Award–winning journalist Andrea Bernstein is the Metro Editor for WNYC News. She has previously served as Political Director, Director of Transportation Nation, and Senior Reporter.
Here, where the prairie begins, Democratic hopes are wilting. This is the land of big trucks, cattle farms, natural gas drills – and a few universities. It’s also where an increasingly educated population is settling, coming for the tech industry and access to the Rocky Mountains. This was supposed to change the entire political landscape. Back in 2008, an excellent New Yorker article described what it called Colorado’s “political transformation,” – from red-state Republican to libertarian Democrat. The state had voted for Bush in 2000 and 2004, and Bob Dole in 1996.
But in 2008 then-Senator Barack Obama gave his speech accepting the Democratic nomination from the mile-high stadium, the late-summer sun glowing late into the evening over the Rockies. With the help of all those young, professional independents, Democrats from Denver, and an energized Latino population, he won the state 51 to 47. In the fourth CD, Betsy Markey, an appealing businesswoman, trounced her Republican opponent by a 12-point margin, 56 to 44.
“I don’t need to spend $2000 to support every illegal f*****g Mexican in this country. Nor do I need to keep busting my ass for this government. You know, my son can’t ride the bus to school anymore. He’s got to walk two miles to school, explain that to me! You know, why does education have to go, but yet we can support illegals, we can piss money away on stuff doesn’t’ matter, a health care plan that will never work
Health care was a big reason for the rage, and understandably so. No one has seen a benefit, but they’ve seen their premiums go up, and been told by their insurance companies it’s because of the reform bill. They’ve heard that insurance companies will no longer be offering stand-alone insurance to children. “Insurance companies are already dropping them so they don’t have to be included,” unemployed trucker Richard Koester told me in the parking lot a Safeway in Greeley. "I think this whole game they are playing is wrong for the country.”
Change nothing, voters kept telling me. Don’t mess with what we have. In 2008, this would have been unfathomable, where Republicans and Democrats alike were so desperate to change health care that any reform would do. Just change it.
But now -- over and over I heard it. We’re screwed.
I’m not sure there are any circumstances under which Tom or Koester would have voted for Markey, now, or in 2008. But their passion was a whole lot stronger than Ashley Brewer’s, who said of the health care bill: we need to give it time. And of the American Reinvestment and Recovery Act. “Well. It was a good try.”
Republicans do have their own problems. Tea Party-backed candidates won both the nominations for U.S. Senate and Governor, and that’s not to the liking of some independents, like Paul, who works in broadcasting. “I’m an independent who leans Republican, but not tea-party Republican,” he told me outside the Red Rooster. “I’m a registered Republican and I think the Republicans have done a terrible job of picking candidates this year,” echoed retired geologist John Conner, over beer and pizza in downtown Golden a western Denver suburb in the Rocky foothills. In the Governor’s race, it seems the Republicans have eaten their young, with Tea Party-backed Don Maes (who warned that Denver’s bike-share program would lead to a U.N. takeover. “This is bigger than it looks like on the surface, and it could threaten our personal freedoms,” he said) not conservative enough for former presidential candidate Tom Tancredo, who is also running.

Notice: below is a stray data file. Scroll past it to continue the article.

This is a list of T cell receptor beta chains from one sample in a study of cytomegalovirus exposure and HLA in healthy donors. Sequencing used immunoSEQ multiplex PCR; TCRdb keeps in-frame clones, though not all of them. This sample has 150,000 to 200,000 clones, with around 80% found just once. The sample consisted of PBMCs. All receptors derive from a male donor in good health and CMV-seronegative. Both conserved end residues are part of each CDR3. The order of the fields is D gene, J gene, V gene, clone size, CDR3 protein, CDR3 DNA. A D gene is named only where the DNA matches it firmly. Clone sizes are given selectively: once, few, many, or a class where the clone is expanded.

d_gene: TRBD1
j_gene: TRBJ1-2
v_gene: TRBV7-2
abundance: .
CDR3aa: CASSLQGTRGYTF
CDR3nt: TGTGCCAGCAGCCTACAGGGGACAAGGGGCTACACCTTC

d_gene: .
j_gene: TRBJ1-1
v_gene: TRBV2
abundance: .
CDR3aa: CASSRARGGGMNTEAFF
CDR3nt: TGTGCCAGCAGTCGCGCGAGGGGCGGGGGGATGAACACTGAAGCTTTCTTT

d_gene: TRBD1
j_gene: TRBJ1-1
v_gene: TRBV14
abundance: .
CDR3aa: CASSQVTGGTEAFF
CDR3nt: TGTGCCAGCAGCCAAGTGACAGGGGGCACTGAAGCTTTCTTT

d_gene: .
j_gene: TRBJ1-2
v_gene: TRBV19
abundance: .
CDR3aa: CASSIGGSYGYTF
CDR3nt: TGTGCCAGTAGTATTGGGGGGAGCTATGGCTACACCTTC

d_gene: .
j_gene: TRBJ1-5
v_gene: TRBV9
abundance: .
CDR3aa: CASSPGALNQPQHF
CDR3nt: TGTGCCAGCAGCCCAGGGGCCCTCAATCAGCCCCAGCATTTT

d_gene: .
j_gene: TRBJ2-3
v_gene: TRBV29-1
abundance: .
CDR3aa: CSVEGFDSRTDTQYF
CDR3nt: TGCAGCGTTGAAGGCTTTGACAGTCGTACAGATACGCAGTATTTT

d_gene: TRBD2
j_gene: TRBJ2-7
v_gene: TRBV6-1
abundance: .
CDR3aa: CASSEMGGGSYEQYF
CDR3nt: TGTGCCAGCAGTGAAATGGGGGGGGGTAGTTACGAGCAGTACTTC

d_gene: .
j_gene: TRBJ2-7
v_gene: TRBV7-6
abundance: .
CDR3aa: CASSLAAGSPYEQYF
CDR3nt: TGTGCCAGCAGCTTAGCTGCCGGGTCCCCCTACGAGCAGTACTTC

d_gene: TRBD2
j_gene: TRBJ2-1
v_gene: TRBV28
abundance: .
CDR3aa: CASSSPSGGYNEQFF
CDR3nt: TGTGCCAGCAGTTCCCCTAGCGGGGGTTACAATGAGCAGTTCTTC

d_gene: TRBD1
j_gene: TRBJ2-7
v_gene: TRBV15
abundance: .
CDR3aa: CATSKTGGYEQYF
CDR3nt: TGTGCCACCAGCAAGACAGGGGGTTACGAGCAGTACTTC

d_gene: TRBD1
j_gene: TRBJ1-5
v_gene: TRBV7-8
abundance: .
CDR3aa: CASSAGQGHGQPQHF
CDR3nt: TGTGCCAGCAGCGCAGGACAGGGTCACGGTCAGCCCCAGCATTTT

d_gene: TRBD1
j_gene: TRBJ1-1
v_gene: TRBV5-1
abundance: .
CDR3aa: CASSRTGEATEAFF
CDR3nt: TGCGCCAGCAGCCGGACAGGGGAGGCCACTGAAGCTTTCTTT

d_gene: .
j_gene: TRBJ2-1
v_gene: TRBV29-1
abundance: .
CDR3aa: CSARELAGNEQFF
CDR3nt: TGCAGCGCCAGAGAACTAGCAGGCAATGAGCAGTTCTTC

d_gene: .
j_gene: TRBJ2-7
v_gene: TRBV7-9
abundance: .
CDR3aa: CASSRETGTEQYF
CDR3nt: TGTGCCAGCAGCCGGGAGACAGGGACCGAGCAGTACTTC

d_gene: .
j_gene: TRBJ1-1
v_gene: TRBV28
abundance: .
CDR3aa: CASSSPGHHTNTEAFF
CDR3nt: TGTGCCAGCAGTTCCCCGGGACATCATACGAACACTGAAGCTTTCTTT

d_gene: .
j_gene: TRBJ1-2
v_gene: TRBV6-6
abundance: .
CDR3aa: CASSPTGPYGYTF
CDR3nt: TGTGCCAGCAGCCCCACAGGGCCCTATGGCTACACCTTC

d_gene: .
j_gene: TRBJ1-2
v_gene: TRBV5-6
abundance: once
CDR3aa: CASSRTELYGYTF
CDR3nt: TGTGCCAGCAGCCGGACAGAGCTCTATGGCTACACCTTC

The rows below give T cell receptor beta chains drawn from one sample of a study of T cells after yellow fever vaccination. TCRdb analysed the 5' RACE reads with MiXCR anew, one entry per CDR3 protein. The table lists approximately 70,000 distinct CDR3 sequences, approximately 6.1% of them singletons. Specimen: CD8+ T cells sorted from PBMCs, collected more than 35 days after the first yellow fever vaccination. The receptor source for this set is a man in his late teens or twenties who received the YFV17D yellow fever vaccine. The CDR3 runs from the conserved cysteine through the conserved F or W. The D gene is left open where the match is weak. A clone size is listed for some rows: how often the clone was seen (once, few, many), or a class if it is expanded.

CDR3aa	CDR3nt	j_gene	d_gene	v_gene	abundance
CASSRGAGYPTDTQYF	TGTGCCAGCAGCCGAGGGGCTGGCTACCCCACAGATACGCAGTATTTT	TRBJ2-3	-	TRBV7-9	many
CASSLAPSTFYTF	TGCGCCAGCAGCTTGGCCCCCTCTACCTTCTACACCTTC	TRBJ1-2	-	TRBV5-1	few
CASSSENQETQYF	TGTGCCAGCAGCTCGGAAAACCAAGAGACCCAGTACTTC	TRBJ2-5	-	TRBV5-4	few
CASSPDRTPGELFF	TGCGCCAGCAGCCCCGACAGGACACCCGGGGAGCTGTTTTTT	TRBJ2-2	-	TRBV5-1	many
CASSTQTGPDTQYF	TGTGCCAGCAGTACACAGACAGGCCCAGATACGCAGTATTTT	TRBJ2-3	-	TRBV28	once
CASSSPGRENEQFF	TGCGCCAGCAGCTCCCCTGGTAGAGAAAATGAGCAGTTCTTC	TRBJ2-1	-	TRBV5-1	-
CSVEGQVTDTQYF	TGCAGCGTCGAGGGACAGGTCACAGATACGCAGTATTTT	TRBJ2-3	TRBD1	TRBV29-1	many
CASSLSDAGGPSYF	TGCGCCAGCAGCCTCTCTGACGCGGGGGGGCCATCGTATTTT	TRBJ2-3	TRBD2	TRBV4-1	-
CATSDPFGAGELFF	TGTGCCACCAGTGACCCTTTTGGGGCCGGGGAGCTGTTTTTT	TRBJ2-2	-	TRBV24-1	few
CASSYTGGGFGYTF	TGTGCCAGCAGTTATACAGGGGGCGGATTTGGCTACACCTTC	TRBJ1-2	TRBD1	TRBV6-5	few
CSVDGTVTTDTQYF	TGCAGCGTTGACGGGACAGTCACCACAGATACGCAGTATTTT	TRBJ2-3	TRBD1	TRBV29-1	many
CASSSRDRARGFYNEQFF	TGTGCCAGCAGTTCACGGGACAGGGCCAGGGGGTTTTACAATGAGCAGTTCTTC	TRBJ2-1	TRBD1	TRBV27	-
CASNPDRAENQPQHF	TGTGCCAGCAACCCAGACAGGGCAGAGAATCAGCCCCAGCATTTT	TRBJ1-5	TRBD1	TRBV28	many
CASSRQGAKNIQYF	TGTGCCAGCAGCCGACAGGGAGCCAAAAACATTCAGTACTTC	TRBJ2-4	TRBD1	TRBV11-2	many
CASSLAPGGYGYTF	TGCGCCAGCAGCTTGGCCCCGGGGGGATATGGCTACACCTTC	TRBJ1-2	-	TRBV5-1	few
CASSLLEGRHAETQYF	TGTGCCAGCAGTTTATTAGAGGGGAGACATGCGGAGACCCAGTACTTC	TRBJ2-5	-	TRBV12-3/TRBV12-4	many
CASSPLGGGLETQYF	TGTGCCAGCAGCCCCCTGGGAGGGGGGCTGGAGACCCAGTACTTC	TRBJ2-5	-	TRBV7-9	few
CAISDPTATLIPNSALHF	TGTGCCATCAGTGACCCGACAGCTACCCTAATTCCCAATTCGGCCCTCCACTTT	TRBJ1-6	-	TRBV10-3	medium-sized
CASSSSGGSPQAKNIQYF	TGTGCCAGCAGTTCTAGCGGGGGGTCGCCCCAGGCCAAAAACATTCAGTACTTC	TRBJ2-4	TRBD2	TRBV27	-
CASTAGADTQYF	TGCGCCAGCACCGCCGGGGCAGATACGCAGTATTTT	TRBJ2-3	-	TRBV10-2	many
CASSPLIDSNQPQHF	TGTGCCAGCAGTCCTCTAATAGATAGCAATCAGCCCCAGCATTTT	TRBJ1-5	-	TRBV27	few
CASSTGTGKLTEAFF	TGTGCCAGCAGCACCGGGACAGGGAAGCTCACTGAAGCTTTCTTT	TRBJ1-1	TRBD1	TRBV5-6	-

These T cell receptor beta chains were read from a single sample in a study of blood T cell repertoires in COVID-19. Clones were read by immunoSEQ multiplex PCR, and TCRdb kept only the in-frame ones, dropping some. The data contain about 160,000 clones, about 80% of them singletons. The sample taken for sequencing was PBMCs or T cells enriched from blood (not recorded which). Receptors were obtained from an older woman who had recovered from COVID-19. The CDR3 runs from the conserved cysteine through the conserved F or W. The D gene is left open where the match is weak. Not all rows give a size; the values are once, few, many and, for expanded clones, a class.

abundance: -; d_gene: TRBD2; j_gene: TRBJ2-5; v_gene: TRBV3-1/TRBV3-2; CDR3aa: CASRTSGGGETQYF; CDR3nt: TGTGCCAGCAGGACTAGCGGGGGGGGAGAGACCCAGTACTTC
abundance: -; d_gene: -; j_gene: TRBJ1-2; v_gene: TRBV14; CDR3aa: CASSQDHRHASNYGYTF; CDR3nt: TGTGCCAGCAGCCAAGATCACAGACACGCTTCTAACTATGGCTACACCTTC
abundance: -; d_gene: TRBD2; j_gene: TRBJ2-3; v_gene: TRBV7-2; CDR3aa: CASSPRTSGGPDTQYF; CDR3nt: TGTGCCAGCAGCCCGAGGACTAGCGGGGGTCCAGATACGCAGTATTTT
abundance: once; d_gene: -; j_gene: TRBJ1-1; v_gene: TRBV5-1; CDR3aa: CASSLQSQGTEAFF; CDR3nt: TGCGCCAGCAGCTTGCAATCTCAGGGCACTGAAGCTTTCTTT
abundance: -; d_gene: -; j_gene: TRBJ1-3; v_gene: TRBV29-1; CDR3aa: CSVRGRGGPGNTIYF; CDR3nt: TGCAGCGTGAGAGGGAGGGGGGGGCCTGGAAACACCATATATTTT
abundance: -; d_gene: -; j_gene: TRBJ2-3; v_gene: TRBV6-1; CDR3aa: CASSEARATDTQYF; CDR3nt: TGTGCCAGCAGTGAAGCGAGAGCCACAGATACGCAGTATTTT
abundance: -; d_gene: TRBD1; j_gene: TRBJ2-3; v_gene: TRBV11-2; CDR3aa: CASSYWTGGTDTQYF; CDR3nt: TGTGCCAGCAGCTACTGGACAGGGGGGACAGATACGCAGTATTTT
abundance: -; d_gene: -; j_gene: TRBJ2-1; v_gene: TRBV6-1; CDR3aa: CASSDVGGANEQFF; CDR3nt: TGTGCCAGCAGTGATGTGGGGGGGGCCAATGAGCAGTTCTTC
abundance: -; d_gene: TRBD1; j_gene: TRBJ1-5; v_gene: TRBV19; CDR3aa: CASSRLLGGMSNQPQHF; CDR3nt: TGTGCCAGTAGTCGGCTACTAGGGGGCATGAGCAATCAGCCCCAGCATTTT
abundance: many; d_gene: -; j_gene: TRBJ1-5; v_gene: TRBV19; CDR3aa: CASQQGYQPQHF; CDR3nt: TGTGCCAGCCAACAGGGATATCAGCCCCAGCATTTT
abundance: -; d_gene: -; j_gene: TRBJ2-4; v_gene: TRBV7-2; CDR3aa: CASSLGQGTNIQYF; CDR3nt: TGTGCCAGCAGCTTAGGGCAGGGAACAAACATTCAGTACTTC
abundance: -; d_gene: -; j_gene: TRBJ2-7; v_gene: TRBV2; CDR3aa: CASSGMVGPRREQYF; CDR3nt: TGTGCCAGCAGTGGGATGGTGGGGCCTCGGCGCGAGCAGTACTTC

In Jefferson County, a swing county just west of Denver that has attracted a lot of highly-educated, professional Republicans and Independents, it’s the Democrat, John Hickenlooper, who’s in the lead. A former brewer who has marketed Denver as a world-class city, Hickenlooper in 2004 passed a sales tax to support a 150-mile transit expansion, now underway. Even in today’s anti-tax environment, Republicans like Randal Hudspeth told me they thought that tax was a fair way to pay for infrastructure. Unlike President Obama’s proposed $50 billion transportation plan, which almost everyone said is unaffordable just now.
That’s the position of Senator Michael Bennet, the Democrat who won the primary with lots of Obama support and promptly repudiated his labor day infrastructure plan. Bennet was appointed to the job after Ken Salazar became Interior Secretary, and his support is lukewarm. The Republican Ken Buck is relatively mainstream for a Tea Party candidate, having served as Weld County DA (where he was part of a large, national crackdown on immigrants working at meat packing plants). But Buck is hobbled among independents by supporting the “personhood” ballot measure, which would define life as beginning when an egg is fertilized. And the Democrats are using that support to define Buck as “extreme” in every way.
That seems to be sinking in. “There are things I’ve heard in regards to abortion and women’s rights that I don’t like,” Republican Alissa Cahill told me in Greeley. “But I’m not sold on the Democrats, either.” Over and over I heard this, among men and women alike. Still, Buck is leading in the polls, and Bennet’s votes for healthcare reform and the economic stimulus aren’t winning him huge applause, either.